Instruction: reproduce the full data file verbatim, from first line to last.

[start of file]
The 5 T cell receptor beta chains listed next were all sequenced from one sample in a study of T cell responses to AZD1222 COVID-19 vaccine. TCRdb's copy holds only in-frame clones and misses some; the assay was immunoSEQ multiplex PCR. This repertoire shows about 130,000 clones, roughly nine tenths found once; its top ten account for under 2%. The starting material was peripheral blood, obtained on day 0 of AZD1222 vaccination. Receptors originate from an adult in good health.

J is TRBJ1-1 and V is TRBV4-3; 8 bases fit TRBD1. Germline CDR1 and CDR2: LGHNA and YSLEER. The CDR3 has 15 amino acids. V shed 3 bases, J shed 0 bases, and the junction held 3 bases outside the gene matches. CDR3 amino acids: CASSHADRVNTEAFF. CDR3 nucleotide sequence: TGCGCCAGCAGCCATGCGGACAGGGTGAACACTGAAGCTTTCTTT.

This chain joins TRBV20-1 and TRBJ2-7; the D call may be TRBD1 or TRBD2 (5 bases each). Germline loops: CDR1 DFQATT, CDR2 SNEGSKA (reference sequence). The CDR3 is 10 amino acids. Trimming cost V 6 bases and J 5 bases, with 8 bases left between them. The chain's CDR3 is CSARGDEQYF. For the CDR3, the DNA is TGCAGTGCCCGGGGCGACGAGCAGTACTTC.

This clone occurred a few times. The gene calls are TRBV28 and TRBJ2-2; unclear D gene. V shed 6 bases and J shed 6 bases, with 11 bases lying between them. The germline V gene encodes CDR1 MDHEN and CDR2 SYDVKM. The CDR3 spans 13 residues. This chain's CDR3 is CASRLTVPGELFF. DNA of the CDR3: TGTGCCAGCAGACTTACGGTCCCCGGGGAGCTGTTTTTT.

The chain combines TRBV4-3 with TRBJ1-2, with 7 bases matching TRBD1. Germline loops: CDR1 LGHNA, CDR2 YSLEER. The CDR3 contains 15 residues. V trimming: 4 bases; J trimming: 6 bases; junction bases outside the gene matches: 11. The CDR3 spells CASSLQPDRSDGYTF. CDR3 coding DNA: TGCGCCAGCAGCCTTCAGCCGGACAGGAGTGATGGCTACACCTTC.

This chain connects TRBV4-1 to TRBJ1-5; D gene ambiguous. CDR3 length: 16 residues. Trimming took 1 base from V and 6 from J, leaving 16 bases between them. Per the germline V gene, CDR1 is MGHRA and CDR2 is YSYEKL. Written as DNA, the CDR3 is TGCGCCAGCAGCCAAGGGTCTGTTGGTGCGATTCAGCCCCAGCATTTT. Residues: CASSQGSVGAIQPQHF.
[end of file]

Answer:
The 5 T cell receptor beta chains listed next were all sequenced from one sample in a study of T cell responses to AZD1222 COVID-19 vaccine. TCRdb's copy holds only in-frame clones and misses some; the assay was immunoSEQ multiplex PCR. This repertoire shows about 130,000 clones, roughly nine tenths found once; its top ten account for under 2%. The starting material was peripheral blood, obtained on day 0 of AZD1222 vaccination. Receptors originate from an adult in good health.

J is TRBJ1-1 and V is TRBV4-3; 8 bases fit TRBD1. Germline CDR1 and CDR2: LGHNA and YSLEER. The CDR3 has 15 amino acids. V shed 3 bases, J shed 0 bases, and the junction held 3 bases outside the gene matches. CDR3 amino acids: CASSHADRVNTEAFF. CDR3 nucleotide sequence: TGCGCCAGCAGCCATGCGGACAGGGTGAACACTGAAGCTTTCTTT.

This chain joins TRBV20-1 and TRBJ2-7; the D call may be TRBD1 or TRBD2 (5 bases each). Germline loops: CDR1 DFQATT, CDR2 SNEGSKA (reference sequence). The CDR3 is 10 amino acids. Trimming cost V 6 bases and J 5 bases, with 8 bases left between them. The chain's CDR3 is CSARGDEQYF. For the CDR3, the DNA is TGCAGTGCCCGGGGCGACGAGCAGTACTTC.

This clone occurred a few times. The gene calls are TRBV28 and TRBJ2-2; unclear D gene. V shed 6 bases and J shed 6 bases, with 11 bases lying between them. The germline V gene encodes CDR1 MDHEN and CDR2 SYDVKM. The CDR3 spans 13 residues. This chain's CDR3 is CASRLTVPGELFF. DNA of the CDR3: TGTGCCAGCAGACTTACGGTCCCCGGGGAGCTGTTTTTT.

The chain combines TRBV4-3 with TRBJ1-2, with 7 bases matching TRBD1. Germline loops: CDR1 LGHNA, CDR2 YSLEER. The CDR3 contains 15 residues. V trimming: 4 bases; J trimming: 6 bases; junction bases outside the gene matches: 11. The CDR3 spells CASSLQPDRSDGYTF. CDR3 coding DNA: TGCGCCAGCAGCCTTCAGCCGGACAGGAGTGATGGCTACACCTTC.

This chain connects TRBV4-1 to TRBJ1-5; D gene ambiguous. CDR3 length: 16 residues. Trimming took 1 base from V and 6 from J, leaving 16 bases between them. Per the germline V gene, CDR1 is MGHRA and CDR2 is YSYEKL. Written as DNA, the CDR3 is TGCGCCAGCAGCCAAGGGTCTGTTGGTGCGATTCAGCCCCAGCATTTT. Residues: CASSQGSVGAIQPQHF.